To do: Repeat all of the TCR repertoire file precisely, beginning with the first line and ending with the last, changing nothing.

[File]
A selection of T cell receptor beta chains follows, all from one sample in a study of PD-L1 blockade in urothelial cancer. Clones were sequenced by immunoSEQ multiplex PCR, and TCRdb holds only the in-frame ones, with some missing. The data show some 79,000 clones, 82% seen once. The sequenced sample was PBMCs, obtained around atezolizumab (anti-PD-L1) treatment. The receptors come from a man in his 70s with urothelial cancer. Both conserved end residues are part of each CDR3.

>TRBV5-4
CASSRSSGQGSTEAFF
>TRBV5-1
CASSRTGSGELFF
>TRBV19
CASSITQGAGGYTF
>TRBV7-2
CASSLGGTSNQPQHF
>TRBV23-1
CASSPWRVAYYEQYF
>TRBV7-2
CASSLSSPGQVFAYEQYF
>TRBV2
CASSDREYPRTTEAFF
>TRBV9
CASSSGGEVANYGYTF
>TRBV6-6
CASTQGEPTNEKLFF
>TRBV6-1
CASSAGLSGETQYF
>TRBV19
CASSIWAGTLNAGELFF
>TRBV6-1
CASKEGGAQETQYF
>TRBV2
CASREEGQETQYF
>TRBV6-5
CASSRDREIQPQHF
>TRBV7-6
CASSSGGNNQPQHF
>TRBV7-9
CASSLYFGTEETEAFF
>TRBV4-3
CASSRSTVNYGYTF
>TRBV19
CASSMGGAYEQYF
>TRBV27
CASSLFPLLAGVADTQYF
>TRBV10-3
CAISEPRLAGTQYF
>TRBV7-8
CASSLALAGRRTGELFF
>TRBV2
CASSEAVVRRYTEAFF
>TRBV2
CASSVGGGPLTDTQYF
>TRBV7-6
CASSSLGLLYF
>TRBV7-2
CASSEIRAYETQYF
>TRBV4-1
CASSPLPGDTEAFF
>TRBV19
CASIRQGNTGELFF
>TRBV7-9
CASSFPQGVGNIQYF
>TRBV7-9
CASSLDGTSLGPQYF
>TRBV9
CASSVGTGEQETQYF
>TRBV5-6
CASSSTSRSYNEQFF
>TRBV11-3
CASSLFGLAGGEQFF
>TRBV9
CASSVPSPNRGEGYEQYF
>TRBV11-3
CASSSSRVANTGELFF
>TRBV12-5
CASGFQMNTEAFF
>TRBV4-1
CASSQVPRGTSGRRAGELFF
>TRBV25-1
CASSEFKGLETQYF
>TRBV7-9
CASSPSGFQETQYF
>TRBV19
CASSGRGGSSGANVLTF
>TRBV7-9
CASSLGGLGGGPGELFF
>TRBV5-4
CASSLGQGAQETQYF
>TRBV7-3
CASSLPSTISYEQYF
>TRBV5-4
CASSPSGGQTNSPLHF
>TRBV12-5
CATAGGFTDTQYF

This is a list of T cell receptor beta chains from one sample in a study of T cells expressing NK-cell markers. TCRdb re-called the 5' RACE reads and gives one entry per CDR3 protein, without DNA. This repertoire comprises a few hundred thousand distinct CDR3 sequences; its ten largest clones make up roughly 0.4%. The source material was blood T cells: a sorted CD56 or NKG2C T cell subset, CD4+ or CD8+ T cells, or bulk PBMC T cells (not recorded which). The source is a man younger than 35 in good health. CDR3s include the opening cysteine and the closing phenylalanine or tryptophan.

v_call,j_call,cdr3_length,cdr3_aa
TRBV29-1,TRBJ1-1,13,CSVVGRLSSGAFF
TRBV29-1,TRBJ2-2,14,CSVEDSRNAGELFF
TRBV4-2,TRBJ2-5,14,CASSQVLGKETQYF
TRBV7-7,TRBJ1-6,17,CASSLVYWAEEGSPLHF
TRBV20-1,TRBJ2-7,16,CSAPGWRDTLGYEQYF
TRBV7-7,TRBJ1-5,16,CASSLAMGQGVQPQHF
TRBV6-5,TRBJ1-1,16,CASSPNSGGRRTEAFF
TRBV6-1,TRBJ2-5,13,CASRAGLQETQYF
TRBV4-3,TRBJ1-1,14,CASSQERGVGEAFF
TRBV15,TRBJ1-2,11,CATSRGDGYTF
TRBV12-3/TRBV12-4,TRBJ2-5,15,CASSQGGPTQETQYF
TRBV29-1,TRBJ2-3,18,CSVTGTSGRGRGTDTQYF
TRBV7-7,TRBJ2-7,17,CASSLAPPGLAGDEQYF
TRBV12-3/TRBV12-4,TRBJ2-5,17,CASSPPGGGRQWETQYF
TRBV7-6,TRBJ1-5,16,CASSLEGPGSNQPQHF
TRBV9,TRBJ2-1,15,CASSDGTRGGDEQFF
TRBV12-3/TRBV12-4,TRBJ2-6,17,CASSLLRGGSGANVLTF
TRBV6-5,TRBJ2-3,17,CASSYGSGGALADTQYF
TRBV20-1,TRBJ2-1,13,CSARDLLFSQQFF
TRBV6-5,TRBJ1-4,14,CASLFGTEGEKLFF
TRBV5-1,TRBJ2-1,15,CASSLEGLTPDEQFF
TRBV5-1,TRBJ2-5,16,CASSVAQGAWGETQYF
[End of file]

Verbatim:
A selection of T cell receptor beta chains follows, all from one sample in a study of PD-L1 blockade in urothelial cancer. Clones were sequenced by immunoSEQ multiplex PCR, and TCRdb holds only the in-frame ones, with some missing. The data show some 79,000 clones, 82% seen once. The sequenced sample was PBMCs, obtained around atezolizumab (anti-PD-L1) treatment. The receptors come from a man in his 70s with urothelial cancer. Both conserved end residues are part of each CDR3.

>TRBV5-4
CASSRSSGQGSTEAFF
>TRBV5-1
CASSRTGSGELFF
>TRBV19
CASSITQGAGGYTF
>TRBV7-2
CASSLGGTSNQPQHF
>TRBV23-1
CASSPWRVAYYEQYF
>TRBV7-2
CASSLSSPGQVFAYEQYF
>TRBV2
CASSDREYPRTTEAFF
>TRBV9
CASSSGGEVANYGYTF
>TRBV6-6
CASTQGEPTNEKLFF
>TRBV6-1
CASSAGLSGETQYF
>TRBV19
CASSIWAGTLNAGELFF
>TRBV6-1
CASKEGGAQETQYF
>TRBV2
CASREEGQETQYF
>TRBV6-5
CASSRDREIQPQHF
>TRBV7-6
CASSSGGNNQPQHF
>TRBV7-9
CASSLYFGTEETEAFF
>TRBV4-3
CASSRSTVNYGYTF
>TRBV19
CASSMGGAYEQYF
>TRBV27
CASSLFPLLAGVADTQYF
>TRBV10-3
CAISEPRLAGTQYF
>TRBV7-8
CASSLALAGRRTGELFF
>TRBV2
CASSEAVVRRYTEAFF
>TRBV2
CASSVGGGPLTDTQYF
>TRBV7-6
CASSSLGLLYF
>TRBV7-2
CASSEIRAYETQYF
>TRBV4-1
CASSPLPGDTEAFF
>TRBV19
CASIRQGNTGELFF
>TRBV7-9
CASSFPQGVGNIQYF
>TRBV7-9
CASSLDGTSLGPQYF
>TRBV9
CASSVGTGEQETQYF
>TRBV5-6
CASSSTSRSYNEQFF
>TRBV11-3
CASSLFGLAGGEQFF
>TRBV9
CASSVPSPNRGEGYEQYF
>TRBV11-3
CASSSSRVANTGELFF
>TRBV12-5
CASGFQMNTEAFF
>TRBV4-1
CASSQVPRGTSGRRAGELFF
>TRBV25-1
CASSEFKGLETQYF
>TRBV7-9
CASSPSGFQETQYF
>TRBV19
CASSGRGGSSGANVLTF
>TRBV7-9
CASSLGGLGGGPGELFF
>TRBV5-4
CASSLGQGAQETQYF
>TRBV7-3
CASSLPSTISYEQYF
>TRBV5-4
CASSPSGGQTNSPLHF
>TRBV12-5
CATAGGFTDTQYF

This is a list of T cell receptor beta chains from one sample in a study of T cells expressing NK-cell markers. TCRdb re-called the 5' RACE reads and gives one entry per CDR3 protein, without DNA. This repertoire comprises a few hundred thousand distinct CDR3 sequences; its ten largest clones make up roughly 0.4%. The source material was blood T cells: a sorted CD56 or NKG2C T cell subset, CD4+ or CD8+ T cells, or bulk PBMC T cells (not recorded which). The source is a man younger than 35 in good health. CDR3s include the opening cysteine and the closing phenylalanine or tryptophan.

v_call,j_call,cdr3_length,cdr3_aa
TRBV29-1,TRBJ1-1,13,CSVVGRLSSGAFF
TRBV29-1,TRBJ2-2,14,CSVEDSRNAGELFF
TRBV4-2,TRBJ2-5,14,CASSQVLGKETQYF
TRBV7-7,TRBJ1-6,17,CASSLVYWAEEGSPLHF
TRBV20-1,TRBJ2-7,16,CSAPGWRDTLGYEQYF
TRBV7-7,TRBJ1-5,16,CASSLAMGQGVQPQHF
TRBV6-5,TRBJ1-1,16,CASSPNSGGRRTEAFF
TRBV6-1,TRBJ2-5,13,CASRAGLQETQYF
TRBV4-3,TRBJ1-1,14,CASSQERGVGEAFF
TRBV15,TRBJ1-2,11,CATSRGDGYTF
TRBV12-3/TRBV12-4,TRBJ2-5,15,CASSQGGPTQETQYF
TRBV29-1,TRBJ2-3,18,CSVTGTSGRGRGTDTQYF
TRBV7-7,TRBJ2-7,17,CASSLAPPGLAGDEQYF
TRBV12-3/TRBV12-4,TRBJ2-5,17,CASSPPGGGRQWETQYF
TRBV7-6,TRBJ1-5,16,CASSLEGPGSNQPQHF
TRBV9,TRBJ2-1,15,CASSDGTRGGDEQFF
TRBV12-3/TRBV12-4,TRBJ2-6,17,CASSLLRGGSGANVLTF
TRBV6-5,TRBJ2-3,17,CASSYGSGGALADTQYF
TRBV20-1,TRBJ2-1,13,CSARDLLFSQQFF
TRBV6-5,TRBJ1-4,14,CASLFGTEGEKLFF
TRBV5-1,TRBJ2-1,15,CASSLEGLTPDEQFF
TRBV5-1,TRBJ2-5,16,CASSVAQGAWGETQYF